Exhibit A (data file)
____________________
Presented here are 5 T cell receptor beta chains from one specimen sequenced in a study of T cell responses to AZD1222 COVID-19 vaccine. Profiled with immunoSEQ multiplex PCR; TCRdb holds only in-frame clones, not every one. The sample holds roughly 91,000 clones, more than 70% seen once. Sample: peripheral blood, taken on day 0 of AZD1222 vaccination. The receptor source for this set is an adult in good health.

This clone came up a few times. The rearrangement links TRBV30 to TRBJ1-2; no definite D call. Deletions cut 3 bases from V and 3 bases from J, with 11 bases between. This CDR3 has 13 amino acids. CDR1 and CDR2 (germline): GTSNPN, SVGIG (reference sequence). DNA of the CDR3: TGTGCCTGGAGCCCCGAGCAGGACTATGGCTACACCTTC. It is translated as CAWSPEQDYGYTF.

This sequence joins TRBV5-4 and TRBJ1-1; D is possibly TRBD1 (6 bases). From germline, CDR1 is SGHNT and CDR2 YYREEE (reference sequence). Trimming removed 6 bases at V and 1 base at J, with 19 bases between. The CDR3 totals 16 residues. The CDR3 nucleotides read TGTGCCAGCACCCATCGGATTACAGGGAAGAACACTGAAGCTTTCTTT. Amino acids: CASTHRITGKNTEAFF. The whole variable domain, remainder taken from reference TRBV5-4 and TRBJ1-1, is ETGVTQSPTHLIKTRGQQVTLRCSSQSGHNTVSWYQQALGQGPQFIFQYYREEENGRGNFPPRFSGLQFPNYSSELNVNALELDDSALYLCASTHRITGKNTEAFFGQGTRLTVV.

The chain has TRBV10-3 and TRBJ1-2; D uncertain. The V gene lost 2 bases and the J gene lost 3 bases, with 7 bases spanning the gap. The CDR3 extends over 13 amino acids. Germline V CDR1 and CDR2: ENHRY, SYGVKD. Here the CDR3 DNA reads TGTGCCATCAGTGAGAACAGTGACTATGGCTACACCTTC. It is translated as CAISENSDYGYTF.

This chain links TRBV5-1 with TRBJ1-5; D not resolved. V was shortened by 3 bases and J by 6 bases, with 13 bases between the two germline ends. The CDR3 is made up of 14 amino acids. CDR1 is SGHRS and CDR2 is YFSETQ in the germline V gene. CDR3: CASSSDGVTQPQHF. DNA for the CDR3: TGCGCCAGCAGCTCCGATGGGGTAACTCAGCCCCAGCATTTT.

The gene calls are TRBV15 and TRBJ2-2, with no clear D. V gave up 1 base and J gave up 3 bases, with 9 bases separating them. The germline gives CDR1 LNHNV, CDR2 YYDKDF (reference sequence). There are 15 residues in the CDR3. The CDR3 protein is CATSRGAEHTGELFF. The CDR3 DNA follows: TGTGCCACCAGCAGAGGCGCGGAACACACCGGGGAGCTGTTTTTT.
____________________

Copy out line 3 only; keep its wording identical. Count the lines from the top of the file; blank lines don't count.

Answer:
This sequence joins TRBV5-4 and TRBJ1-1; D is possibly TRBD1 (6 bases). From germline, CDR1 is SGHNT and CDR2 YYREEE (reference sequence). Trimming removed 6 bases at V and 1 base at J, with 19 bases between. The CDR3 totals 16 residues. The CDR3 nucleotides read TGTGCCAGCACCCATCGGATTACAGGGAAGAACACTGAAGCTTTCTTT. Amino acids: CASTHRITGKNTEAFF. The whole variable domain, remainder taken from reference TRBV5-4 and TRBJ1-1, is ETGVTQSPTHLIKTRGQQVTLRCSSQSGHNTVSWYQQALGQGPQFIFQYYREEENGRGNFPPRFSGLQFPNYSSELNVNALELDDSALYLCASTHRITGKNTEAFFGQGTRLTVV.